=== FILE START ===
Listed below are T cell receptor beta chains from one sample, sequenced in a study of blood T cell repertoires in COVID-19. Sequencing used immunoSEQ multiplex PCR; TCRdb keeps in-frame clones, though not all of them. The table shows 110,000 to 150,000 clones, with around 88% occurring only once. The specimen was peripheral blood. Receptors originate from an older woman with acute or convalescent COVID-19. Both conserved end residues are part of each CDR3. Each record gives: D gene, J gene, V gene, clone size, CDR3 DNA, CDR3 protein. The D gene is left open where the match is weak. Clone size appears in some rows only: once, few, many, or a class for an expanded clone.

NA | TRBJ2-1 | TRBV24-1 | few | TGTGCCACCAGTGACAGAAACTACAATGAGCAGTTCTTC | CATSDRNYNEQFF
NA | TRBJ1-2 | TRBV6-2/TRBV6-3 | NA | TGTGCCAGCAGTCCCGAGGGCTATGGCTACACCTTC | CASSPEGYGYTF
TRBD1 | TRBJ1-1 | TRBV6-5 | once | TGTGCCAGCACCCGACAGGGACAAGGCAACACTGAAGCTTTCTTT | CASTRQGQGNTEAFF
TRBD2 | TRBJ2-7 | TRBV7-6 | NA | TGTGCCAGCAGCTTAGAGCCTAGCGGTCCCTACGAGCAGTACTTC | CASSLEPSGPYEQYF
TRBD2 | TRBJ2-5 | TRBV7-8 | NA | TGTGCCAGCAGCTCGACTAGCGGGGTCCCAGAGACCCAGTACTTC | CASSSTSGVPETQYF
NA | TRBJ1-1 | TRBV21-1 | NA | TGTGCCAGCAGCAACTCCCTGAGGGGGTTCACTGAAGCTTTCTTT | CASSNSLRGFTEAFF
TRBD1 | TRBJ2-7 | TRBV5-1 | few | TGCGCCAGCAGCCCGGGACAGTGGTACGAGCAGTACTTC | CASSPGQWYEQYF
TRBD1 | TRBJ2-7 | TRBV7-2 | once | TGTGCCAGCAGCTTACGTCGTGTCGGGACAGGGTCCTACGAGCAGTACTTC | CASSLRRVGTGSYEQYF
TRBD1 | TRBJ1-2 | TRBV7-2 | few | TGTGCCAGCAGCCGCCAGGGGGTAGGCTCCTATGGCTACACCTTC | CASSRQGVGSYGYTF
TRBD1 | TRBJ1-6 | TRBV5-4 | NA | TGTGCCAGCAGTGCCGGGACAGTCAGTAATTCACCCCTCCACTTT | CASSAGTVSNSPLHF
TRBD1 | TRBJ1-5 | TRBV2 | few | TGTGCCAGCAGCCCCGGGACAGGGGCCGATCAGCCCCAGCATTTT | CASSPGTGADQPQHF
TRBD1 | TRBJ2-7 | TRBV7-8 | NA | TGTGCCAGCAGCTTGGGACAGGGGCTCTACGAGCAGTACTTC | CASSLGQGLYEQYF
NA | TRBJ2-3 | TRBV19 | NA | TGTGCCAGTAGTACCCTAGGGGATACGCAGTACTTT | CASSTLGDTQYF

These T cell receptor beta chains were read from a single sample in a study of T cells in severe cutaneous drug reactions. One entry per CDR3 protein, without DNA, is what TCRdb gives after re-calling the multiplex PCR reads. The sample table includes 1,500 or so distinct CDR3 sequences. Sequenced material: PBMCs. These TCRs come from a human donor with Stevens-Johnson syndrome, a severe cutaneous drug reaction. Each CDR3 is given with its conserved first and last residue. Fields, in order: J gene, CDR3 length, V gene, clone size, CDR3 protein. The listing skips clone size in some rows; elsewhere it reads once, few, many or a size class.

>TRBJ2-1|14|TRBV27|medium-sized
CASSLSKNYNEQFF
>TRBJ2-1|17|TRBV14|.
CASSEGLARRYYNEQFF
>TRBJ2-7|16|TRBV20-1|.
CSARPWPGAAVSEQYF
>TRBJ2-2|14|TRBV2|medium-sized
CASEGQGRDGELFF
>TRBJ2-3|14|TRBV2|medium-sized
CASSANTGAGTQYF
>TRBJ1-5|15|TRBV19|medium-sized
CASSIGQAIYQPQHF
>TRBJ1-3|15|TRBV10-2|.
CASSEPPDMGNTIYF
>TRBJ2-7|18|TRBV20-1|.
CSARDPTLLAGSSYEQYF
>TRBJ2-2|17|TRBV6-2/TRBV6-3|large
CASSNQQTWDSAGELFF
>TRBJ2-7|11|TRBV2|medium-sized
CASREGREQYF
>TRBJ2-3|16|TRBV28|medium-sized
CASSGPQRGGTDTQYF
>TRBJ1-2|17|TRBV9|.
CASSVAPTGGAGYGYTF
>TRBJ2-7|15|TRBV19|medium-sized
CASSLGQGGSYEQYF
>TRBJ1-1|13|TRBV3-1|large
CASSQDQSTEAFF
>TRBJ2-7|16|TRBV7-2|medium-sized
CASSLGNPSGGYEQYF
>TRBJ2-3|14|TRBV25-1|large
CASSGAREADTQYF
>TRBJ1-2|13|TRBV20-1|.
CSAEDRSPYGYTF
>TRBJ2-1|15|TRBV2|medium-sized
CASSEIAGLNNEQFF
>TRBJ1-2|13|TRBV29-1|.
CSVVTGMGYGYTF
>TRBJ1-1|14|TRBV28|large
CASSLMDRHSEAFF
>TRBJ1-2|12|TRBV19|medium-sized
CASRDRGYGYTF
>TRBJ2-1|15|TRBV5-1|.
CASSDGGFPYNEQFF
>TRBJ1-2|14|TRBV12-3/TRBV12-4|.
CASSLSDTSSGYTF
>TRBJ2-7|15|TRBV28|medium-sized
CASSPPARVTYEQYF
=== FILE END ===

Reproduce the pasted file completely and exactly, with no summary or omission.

Listed below are T cell receptor beta chains from one sample, sequenced in a study of blood T cell repertoires in COVID-19. Sequencing used immunoSEQ multiplex PCR; TCRdb keeps in-frame clones, though not all of them. The table shows 110,000 to 150,000 clones, with around 88% occurring only once. The specimen was peripheral blood. Receptors originate from an older woman with acute or convalescent COVID-19. Both conserved end residues are part of each CDR3. Each record gives: D gene, J gene, V gene, clone size, CDR3 DNA, CDR3 protein. The D gene is left open where the match is weak. Clone size appears in some rows only: once, few, many, or a class for an expanded clone.

NA | TRBJ2-1 | TRBV24-1 | few | TGTGCCACCAGTGACAGAAACTACAATGAGCAGTTCTTC | CATSDRNYNEQFF
NA | TRBJ1-2 | TRBV6-2/TRBV6-3 | NA | TGTGCCAGCAGTCCCGAGGGCTATGGCTACACCTTC | CASSPEGYGYTF
TRBD1 | TRBJ1-1 | TRBV6-5 | once | TGTGCCAGCACCCGACAGGGACAAGGCAACACTGAAGCTTTCTTT | CASTRQGQGNTEAFF
TRBD2 | TRBJ2-7 | TRBV7-6 | NA | TGTGCCAGCAGCTTAGAGCCTAGCGGTCCCTACGAGCAGTACTTC | CASSLEPSGPYEQYF
TRBD2 | TRBJ2-5 | TRBV7-8 | NA | TGTGCCAGCAGCTCGACTAGCGGGGTCCCAGAGACCCAGTACTTC | CASSSTSGVPETQYF
NA | TRBJ1-1 | TRBV21-1 | NA | TGTGCCAGCAGCAACTCCCTGAGGGGGTTCACTGAAGCTTTCTTT | CASSNSLRGFTEAFF
TRBD1 | TRBJ2-7 | TRBV5-1 | few | TGCGCCAGCAGCCCGGGACAGTGGTACGAGCAGTACTTC | CASSPGQWYEQYF
TRBD1 | TRBJ2-7 | TRBV7-2 | once | TGTGCCAGCAGCTTACGTCGTGTCGGGACAGGGTCCTACGAGCAGTACTTC | CASSLRRVGTGSYEQYF
TRBD1 | TRBJ1-2 | TRBV7-2 | few | TGTGCCAGCAGCCGCCAGGGGGTAGGCTCCTATGGCTACACCTTC | CASSRQGVGSYGYTF
TRBD1 | TRBJ1-6 | TRBV5-4 | NA | TGTGCCAGCAGTGCCGGGACAGTCAGTAATTCACCCCTCCACTTT | CASSAGTVSNSPLHF
TRBD1 | TRBJ1-5 | TRBV2 | few | TGTGCCAGCAGCCCCGGGACAGGGGCCGATCAGCCCCAGCATTTT | CASSPGTGADQPQHF
TRBD1 | TRBJ2-7 | TRBV7-8 | NA | TGTGCCAGCAGCTTGGGACAGGGGCTCTACGAGCAGTACTTC | CASSLGQGLYEQYF
NA | TRBJ2-3 | TRBV19 | NA | TGTGCCAGTAGTACCCTAGGGGATACGCAGTACTTT | CASSTLGDTQYF

These T cell receptor beta chains were read from a single sample in a study of T cells in severe cutaneous drug reactions. One entry per CDR3 protein, without DNA, is what TCRdb gives after re-calling the multiplex PCR reads. The sample table includes 1,500 or so distinct CDR3 sequences. Sequenced material: PBMCs. These TCRs come from a human donor with Stevens-Johnson syndrome, a severe cutaneous drug reaction. Each CDR3 is given with its conserved first and last residue. Fields, in order: J gene, CDR3 length, V gene, clone size, CDR3 protein. The listing skips clone size in some rows; elsewhere it reads once, few, many or a size class.

>TRBJ2-1|14|TRBV27|medium-sized
CASSLSKNYNEQFF
>TRBJ2-1|17|TRBV14|.
CASSEGLARRYYNEQFF
>TRBJ2-7|16|TRBV20-1|.
CSARPWPGAAVSEQYF
>TRBJ2-2|14|TRBV2|medium-sized
CASEGQGRDGELFF
>TRBJ2-3|14|TRBV2|medium-sized
CASSANTGAGTQYF
>TRBJ1-5|15|TRBV19|medium-sized
CASSIGQAIYQPQHF
>TRBJ1-3|15|TRBV10-2|.
CASSEPPDMGNTIYF
>TRBJ2-7|18|TRBV20-1|.
CSARDPTLLAGSSYEQYF
>TRBJ2-2|17|TRBV6-2/TRBV6-3|large
CASSNQQTWDSAGELFF
>TRBJ2-7|11|TRBV2|medium-sized
CASREGREQYF
>TRBJ2-3|16|TRBV28|medium-sized
CASSGPQRGGTDTQYF
>TRBJ1-2|17|TRBV9|.
CASSVAPTGGAGYGYTF
>TRBJ2-7|15|TRBV19|medium-sized
CASSLGQGGSYEQYF
>TRBJ1-1|13|TRBV3-1|large
CASSQDQSTEAFF
>TRBJ2-7|16|TRBV7-2|medium-sized
CASSLGNPSGGYEQYF
>TRBJ2-3|14|TRBV25-1|large
CASSGAREADTQYF
>TRBJ1-2|13|TRBV20-1|.
CSAEDRSPYGYTF
>TRBJ2-1|15|TRBV2|medium-sized
CASSEIAGLNNEQFF
>TRBJ1-2|13|TRBV29-1|.
CSVVTGMGYGYTF
>TRBJ1-1|14|TRBV28|large
CASSLMDRHSEAFF
>TRBJ1-2|12|TRBV19|medium-sized
CASRDRGYGYTF
>TRBJ2-1|15|TRBV5-1|.
CASSDGGFPYNEQFF
>TRBJ1-2|14|TRBV12-3/TRBV12-4|.
CASSLSDTSSGYTF
>TRBJ2-7|15|TRBV28|medium-sized
CASSPPARVTYEQYF